The Library of Parliament’s analysts, who are subject-matter experts, provide authoritative, substantive, and timely research, analysis and information to all members of the committee. They are part of the committee’s institutional memory and are a unique resource for parliamentarians. Supported by research librarians, the analysts work individually or in multidisciplinary teams.
Analysts can prepare: briefing notes on the subjects being examined; detailed study plans; lists of proposed witnesses; analyses of an issue with a list of suggested questions; background papers; draft reports; news releases; and/or formal correspondence. Analysts with legal training can assist the committee regarding any substantive issues that may arise during the consideration of bills.
OTHER RESOURCES AVAILABLE AS REQUIRED
Within the Office of the Law Clerk and Parliamentary Counsel, parliamentary counsel (Legislation) are available to assist members who are not in Cabinet with the preparation of private members’ bills or of amendments to government bills or others.
At various stages of the legislative process, members may propose amendments to bills. Amendments may first be proposed at the committee stage, during a committee’s clause-by-clause review of a bill. Amendments may also be proposed at the report stage, once a bill returns to the House.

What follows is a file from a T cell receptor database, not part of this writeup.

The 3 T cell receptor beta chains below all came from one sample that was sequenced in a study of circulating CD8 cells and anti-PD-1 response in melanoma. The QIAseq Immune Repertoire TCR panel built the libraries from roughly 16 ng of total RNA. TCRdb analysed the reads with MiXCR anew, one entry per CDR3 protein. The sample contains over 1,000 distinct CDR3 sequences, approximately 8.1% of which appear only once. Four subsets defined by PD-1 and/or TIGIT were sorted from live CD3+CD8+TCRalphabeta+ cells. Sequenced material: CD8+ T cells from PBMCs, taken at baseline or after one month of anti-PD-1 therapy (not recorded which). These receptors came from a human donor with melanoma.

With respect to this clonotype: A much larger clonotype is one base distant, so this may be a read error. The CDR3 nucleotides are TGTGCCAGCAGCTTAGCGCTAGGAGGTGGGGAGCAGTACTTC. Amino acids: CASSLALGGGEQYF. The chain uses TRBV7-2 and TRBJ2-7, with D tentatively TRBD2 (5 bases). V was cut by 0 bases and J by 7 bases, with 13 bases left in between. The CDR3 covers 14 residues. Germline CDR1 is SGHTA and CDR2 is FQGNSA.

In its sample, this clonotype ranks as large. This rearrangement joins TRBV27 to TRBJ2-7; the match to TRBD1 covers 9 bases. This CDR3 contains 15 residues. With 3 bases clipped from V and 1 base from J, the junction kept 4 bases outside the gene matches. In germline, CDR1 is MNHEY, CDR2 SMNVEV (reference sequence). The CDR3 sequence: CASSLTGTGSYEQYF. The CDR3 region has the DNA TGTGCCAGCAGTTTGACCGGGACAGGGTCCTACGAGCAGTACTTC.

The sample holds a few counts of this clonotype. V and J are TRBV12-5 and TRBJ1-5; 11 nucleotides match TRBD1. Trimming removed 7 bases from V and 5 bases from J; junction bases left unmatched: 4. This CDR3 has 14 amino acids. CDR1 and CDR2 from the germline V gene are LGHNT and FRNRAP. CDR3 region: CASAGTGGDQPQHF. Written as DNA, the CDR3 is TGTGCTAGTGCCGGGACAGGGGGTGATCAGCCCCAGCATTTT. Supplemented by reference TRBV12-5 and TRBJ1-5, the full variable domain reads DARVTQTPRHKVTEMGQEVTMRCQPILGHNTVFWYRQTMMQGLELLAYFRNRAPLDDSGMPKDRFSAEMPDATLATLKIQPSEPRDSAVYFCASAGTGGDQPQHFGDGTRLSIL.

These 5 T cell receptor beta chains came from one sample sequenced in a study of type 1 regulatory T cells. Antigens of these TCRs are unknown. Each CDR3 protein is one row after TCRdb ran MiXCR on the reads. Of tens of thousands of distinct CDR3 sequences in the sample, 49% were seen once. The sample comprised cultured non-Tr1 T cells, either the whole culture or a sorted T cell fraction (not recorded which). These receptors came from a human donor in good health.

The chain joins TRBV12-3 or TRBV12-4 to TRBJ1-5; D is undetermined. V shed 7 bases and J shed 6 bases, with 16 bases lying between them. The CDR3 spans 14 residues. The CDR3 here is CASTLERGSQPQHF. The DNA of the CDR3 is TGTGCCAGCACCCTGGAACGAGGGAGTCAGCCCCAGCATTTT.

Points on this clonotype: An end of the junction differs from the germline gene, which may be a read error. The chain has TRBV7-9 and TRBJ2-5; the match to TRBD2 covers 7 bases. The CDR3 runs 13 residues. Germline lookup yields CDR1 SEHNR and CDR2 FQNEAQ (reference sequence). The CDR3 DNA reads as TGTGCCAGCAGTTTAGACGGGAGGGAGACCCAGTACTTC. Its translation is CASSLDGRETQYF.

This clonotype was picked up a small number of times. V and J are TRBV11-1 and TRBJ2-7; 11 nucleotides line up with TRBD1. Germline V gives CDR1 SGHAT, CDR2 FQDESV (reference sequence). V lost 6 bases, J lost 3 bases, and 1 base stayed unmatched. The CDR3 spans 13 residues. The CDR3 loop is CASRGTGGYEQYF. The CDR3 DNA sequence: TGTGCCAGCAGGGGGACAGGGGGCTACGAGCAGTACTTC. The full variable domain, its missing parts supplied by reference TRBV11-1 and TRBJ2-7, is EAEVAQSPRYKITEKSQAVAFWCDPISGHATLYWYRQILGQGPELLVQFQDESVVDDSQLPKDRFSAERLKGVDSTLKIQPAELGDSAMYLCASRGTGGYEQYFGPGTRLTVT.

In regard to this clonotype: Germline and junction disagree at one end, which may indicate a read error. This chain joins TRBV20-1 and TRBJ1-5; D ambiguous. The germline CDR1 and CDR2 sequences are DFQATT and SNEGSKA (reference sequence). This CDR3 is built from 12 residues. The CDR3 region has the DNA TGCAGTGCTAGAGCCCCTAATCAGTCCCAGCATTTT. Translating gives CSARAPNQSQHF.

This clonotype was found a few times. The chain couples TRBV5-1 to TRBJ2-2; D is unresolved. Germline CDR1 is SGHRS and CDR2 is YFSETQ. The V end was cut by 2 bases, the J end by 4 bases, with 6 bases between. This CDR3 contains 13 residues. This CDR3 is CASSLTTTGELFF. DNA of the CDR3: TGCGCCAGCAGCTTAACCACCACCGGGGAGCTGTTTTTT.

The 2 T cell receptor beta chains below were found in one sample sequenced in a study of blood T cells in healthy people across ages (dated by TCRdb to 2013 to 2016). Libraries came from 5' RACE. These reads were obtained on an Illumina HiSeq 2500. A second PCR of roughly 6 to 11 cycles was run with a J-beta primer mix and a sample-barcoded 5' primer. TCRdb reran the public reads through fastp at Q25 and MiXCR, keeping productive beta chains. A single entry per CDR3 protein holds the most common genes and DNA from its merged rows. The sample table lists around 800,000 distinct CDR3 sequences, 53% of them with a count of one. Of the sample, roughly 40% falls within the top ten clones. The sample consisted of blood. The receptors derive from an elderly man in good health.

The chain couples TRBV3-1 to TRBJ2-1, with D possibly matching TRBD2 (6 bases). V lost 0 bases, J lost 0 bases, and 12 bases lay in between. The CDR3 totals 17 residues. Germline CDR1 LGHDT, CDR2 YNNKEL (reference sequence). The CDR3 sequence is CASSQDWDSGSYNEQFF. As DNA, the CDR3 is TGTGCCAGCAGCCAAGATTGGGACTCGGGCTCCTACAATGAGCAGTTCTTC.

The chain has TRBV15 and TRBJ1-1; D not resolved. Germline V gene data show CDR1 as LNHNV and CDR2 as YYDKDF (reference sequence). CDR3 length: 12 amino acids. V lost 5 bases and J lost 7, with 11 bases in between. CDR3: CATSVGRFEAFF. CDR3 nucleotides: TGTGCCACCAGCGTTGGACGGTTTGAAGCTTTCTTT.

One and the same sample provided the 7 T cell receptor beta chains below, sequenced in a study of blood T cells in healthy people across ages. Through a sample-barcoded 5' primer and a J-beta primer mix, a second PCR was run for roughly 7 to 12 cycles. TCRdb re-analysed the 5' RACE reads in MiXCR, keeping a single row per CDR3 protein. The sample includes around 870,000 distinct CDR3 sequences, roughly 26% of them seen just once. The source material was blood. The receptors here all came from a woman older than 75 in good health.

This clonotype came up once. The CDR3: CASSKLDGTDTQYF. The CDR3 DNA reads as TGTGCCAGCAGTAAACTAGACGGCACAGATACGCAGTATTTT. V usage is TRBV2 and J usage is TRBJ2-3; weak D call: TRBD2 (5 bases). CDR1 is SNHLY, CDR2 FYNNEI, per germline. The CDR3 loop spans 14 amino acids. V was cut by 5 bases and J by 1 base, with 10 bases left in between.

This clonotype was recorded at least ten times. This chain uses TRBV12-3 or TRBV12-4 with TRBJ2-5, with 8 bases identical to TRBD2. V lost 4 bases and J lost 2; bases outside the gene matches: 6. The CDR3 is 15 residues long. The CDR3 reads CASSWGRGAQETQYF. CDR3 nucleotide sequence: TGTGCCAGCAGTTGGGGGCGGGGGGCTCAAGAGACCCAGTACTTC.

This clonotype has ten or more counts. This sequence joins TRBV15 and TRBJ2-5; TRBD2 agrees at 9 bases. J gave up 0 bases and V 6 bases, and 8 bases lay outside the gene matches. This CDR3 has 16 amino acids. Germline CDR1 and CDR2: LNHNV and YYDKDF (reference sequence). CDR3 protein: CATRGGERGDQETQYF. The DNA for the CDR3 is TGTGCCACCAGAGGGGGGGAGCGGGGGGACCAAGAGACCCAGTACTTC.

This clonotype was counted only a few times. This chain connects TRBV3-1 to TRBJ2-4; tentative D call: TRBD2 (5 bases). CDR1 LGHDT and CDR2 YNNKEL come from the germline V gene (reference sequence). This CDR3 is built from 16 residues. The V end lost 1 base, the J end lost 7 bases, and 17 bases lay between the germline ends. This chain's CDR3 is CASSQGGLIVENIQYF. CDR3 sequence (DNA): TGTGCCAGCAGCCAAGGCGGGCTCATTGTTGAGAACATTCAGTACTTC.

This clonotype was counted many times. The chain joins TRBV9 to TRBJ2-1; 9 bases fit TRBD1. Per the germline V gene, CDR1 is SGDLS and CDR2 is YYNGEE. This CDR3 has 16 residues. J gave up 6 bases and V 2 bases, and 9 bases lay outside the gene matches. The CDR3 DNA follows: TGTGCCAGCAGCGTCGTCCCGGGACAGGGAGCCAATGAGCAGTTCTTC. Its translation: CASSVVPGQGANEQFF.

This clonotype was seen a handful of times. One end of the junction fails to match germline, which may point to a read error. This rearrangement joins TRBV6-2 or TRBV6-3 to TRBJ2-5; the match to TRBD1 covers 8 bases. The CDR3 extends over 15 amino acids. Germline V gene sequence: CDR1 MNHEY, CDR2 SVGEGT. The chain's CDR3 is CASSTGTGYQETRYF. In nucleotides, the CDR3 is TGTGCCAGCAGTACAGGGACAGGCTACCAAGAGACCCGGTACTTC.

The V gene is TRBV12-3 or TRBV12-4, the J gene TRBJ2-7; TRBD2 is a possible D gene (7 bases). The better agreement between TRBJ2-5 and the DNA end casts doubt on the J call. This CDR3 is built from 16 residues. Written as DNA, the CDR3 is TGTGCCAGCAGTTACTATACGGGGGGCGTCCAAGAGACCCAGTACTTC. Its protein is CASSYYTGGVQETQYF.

Once a bill is sent to committee, the clerk of the committee provides the name of the parliamentary counsel (Legislation) responsible for the drafting of the amendments for a particular bill to the members.
The legislative clerk serves all members of the committee as a specialist of the process by which a bill becomes law. They are available to give, upon request from members and their staff, advice on the admissibility of amendments when bills are referred to committee. The legislative clerk organizes the amendments into packages for committee stage, reviews all the committee amendments for procedural admissibility and prepares draft rulings for the Chair. During clause-by-clause consideration of bills in committee, a legislative clerk is in attendance to assist the committee with any procedural issues that may arise. The legislative clerk can also provide members with advice regarding the procedural admissibility of report stage amendments. When a bill is sent to committee, the clerk of the committee provides to the members the name of the legislative clerk assigned to the bill.
The Parliamentary Budget Officer (PBO)
The Parliamentary Budget Officer (PBO) is an officer of Parliament created by the Parliament of Canada Act who supports Parliament by providing analysis, including analysis of macroeconomic and fiscal policy, for the purposes of raising the quality of parliamentary debate and promoting greater budget transparency and accountability.
The Parliament of Canada Act also provides the PBO with a mandate to, if requested by a committee, estimate the financial cost of any proposal over which Parliament has jurisdiction. Certain committees can also request research and analyses of the nation’s finances or economy, or of the estimates.
Further information on the PBO may be found at: http://www.pbo-dpb.gc.ca/en/
Transport and Trade:
The Committee also examined a number of bills during the 42ndParliament, including the following: